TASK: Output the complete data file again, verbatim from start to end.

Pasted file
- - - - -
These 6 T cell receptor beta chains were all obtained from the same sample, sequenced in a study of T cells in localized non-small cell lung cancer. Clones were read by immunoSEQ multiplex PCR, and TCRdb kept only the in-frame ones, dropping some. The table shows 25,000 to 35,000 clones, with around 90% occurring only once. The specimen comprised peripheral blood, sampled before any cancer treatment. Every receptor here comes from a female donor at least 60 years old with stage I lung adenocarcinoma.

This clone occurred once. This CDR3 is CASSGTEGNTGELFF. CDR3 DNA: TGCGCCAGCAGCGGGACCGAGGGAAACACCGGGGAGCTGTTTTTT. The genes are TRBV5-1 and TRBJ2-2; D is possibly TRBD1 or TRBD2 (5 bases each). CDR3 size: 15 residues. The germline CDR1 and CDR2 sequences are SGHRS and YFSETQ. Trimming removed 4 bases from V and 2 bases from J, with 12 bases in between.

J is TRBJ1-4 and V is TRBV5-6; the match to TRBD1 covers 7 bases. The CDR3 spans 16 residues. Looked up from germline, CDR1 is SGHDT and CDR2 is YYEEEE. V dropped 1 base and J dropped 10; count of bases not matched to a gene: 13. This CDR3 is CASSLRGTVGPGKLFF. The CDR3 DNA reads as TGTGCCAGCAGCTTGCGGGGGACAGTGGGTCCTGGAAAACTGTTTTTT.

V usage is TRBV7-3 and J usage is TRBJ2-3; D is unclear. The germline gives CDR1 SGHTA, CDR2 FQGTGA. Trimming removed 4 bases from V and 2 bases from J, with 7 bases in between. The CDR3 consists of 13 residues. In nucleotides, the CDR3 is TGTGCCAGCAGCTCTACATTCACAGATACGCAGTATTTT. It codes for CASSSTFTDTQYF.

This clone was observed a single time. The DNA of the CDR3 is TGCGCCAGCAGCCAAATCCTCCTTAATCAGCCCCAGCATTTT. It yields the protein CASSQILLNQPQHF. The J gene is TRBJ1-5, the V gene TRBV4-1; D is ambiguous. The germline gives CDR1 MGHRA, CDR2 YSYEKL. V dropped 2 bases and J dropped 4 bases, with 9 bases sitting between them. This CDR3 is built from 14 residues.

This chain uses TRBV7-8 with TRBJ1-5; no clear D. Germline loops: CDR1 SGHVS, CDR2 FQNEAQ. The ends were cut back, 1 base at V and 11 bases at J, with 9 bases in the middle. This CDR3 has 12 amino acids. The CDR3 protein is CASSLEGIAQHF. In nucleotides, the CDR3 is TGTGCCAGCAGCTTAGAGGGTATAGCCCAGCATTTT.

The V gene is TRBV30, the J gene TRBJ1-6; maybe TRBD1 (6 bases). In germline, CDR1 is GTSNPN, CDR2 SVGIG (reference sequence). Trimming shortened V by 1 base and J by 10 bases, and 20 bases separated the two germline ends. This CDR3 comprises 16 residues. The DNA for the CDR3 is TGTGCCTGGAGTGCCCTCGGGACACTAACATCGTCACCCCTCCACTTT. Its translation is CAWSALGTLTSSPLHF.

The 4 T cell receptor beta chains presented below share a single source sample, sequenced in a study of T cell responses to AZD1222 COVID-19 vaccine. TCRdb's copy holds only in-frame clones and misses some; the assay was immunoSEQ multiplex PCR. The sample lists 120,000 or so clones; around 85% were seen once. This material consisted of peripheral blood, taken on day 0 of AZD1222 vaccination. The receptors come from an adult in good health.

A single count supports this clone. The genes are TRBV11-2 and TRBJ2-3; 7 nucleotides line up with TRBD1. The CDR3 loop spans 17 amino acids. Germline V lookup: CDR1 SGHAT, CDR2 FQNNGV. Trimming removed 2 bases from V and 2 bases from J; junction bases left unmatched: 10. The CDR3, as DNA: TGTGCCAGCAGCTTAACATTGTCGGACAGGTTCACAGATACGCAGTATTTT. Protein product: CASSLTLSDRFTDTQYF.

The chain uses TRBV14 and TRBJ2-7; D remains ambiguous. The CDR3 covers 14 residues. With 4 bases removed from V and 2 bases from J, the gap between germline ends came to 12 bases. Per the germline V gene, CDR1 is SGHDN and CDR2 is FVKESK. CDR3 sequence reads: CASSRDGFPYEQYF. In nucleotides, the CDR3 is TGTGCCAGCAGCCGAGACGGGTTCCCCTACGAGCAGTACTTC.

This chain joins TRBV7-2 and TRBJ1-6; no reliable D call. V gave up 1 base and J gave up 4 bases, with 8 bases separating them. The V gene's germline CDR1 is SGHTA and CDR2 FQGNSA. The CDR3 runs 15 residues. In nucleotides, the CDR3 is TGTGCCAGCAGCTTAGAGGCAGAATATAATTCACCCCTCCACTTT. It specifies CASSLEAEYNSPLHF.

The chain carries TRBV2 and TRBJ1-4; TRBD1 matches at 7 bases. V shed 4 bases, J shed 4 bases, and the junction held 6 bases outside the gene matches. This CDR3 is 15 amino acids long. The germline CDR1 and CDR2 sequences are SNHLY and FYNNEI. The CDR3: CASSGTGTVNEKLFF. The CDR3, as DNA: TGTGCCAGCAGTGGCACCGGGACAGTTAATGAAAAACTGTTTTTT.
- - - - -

These 6 T cell receptor beta chains were all obtained from the same sample, sequenced in a study of T cells in localized non-small cell lung cancer. Clones were read by immunoSEQ multiplex PCR, and TCRdb kept only the in-frame ones, dropping some. The table shows 25,000 to 35,000 clones, with around 90% occurring only once. The specimen comprised peripheral blood, sampled before any cancer treatment. Every receptor here comes from a female donor at least 60 years old with stage I lung adenocarcinoma.

This clone occurred once. This CDR3 is CASSGTEGNTGELFF. CDR3 DNA: TGCGCCAGCAGCGGGACCGAGGGAAACACCGGGGAGCTGTTTTTT. The genes are TRBV5-1 and TRBJ2-2; D is possibly TRBD1 or TRBD2 (5 bases each). CDR3 size: 15 residues. The germline CDR1 and CDR2 sequences are SGHRS and YFSETQ. Trimming removed 4 bases from V and 2 bases from J, with 12 bases in between.

J is TRBJ1-4 and V is TRBV5-6; the match to TRBD1 covers 7 bases. The CDR3 spans 16 residues. Looked up from germline, CDR1 is SGHDT and CDR2 is YYEEEE. V dropped 1 base and J dropped 10; count of bases not matched to a gene: 13. This CDR3 is CASSLRGTVGPGKLFF. The CDR3 DNA reads as TGTGCCAGCAGCTTGCGGGGGACAGTGGGTCCTGGAAAACTGTTTTTT.

V usage is TRBV7-3 and J usage is TRBJ2-3; D is unclear. The germline gives CDR1 SGHTA, CDR2 FQGTGA. Trimming removed 4 bases from V and 2 bases from J, with 7 bases in between. The CDR3 consists of 13 residues. In nucleotides, the CDR3 is TGTGCCAGCAGCTCTACATTCACAGATACGCAGTATTTT. It codes for CASSSTFTDTQYF.

This clone was observed a single time. The DNA of the CDR3 is TGCGCCAGCAGCCAAATCCTCCTTAATCAGCCCCAGCATTTT. It yields the protein CASSQILLNQPQHF. The J gene is TRBJ1-5, the V gene TRBV4-1; D is ambiguous. The germline gives CDR1 MGHRA, CDR2 YSYEKL. V dropped 2 bases and J dropped 4 bases, with 9 bases sitting between them. This CDR3 is built from 14 residues.

This chain uses TRBV7-8 with TRBJ1-5; no clear D. Germline loops: CDR1 SGHVS, CDR2 FQNEAQ. The ends were cut back, 1 base at V and 11 bases at J, with 9 bases in the middle. This CDR3 has 12 amino acids. The CDR3 protein is CASSLEGIAQHF. In nucleotides, the CDR3 is TGTGCCAGCAGCTTAGAGGGTATAGCCCAGCATTTT.

The V gene is TRBV30, the J gene TRBJ1-6; maybe TRBD1 (6 bases). In germline, CDR1 is GTSNPN, CDR2 SVGIG (reference sequence). Trimming shortened V by 1 base and J by 10 bases, and 20 bases separated the two germline ends. This CDR3 comprises 16 residues. The DNA for the CDR3 is TGTGCCTGGAGTGCCCTCGGGACACTAACATCGTCACCCCTCCACTTT. Its translation is CAWSALGTLTSSPLHF.

The 4 T cell receptor beta chains presented below share a single source sample, sequenced in a study of T cell responses to AZD1222 COVID-19 vaccine. TCRdb's copy holds only in-frame clones and misses some; the assay was immunoSEQ multiplex PCR. The sample lists 120,000 or so clones; around 85% were seen once. This material consisted of peripheral blood, taken on day 0 of AZD1222 vaccination. The receptors come from an adult in good health.

A single count supports this clone. The genes are TRBV11-2 and TRBJ2-3; 7 nucleotides line up with TRBD1. The CDR3 loop spans 17 amino acids. Germline V lookup: CDR1 SGHAT, CDR2 FQNNGV. Trimming removed 2 bases from V and 2 bases from J; junction bases left unmatched: 10. The CDR3, as DNA: TGTGCCAGCAGCTTAACATTGTCGGACAGGTTCACAGATACGCAGTATTTT. Protein product: CASSLTLSDRFTDTQYF.

The chain uses TRBV14 and TRBJ2-7; D remains ambiguous. The CDR3 covers 14 residues. With 4 bases removed from V and 2 bases from J, the gap between germline ends came to 12 bases. Per the germline V gene, CDR1 is SGHDN and CDR2 is FVKESK. CDR3 sequence reads: CASSRDGFPYEQYF. In nucleotides, the CDR3 is TGTGCCAGCAGCCGAGACGGGTTCCCCTACGAGCAGTACTTC.

This chain joins TRBV7-2 and TRBJ1-6; no reliable D call. V gave up 1 base and J gave up 4 bases, with 8 bases separating them. The V gene's germline CDR1 is SGHTA and CDR2 FQGNSA. The CDR3 runs 15 residues. In nucleotides, the CDR3 is TGTGCCAGCAGCTTAGAGGCAGAATATAATTCACCCCTCCACTTT. It specifies CASSLEAEYNSPLHF.

The chain carries TRBV2 and TRBJ1-4; TRBD1 matches at 7 bases. V shed 4 bases, J shed 4 bases, and the junction held 6 bases outside the gene matches. This CDR3 is 15 amino acids long. The germline CDR1 and CDR2 sequences are SNHLY and FYNNEI. The CDR3: CASSGTGTVNEKLFF. The CDR3, as DNA: TGTGCCAGCAGTGGCACCGGGACAGTTAATGAAAAACTGTTTTTT.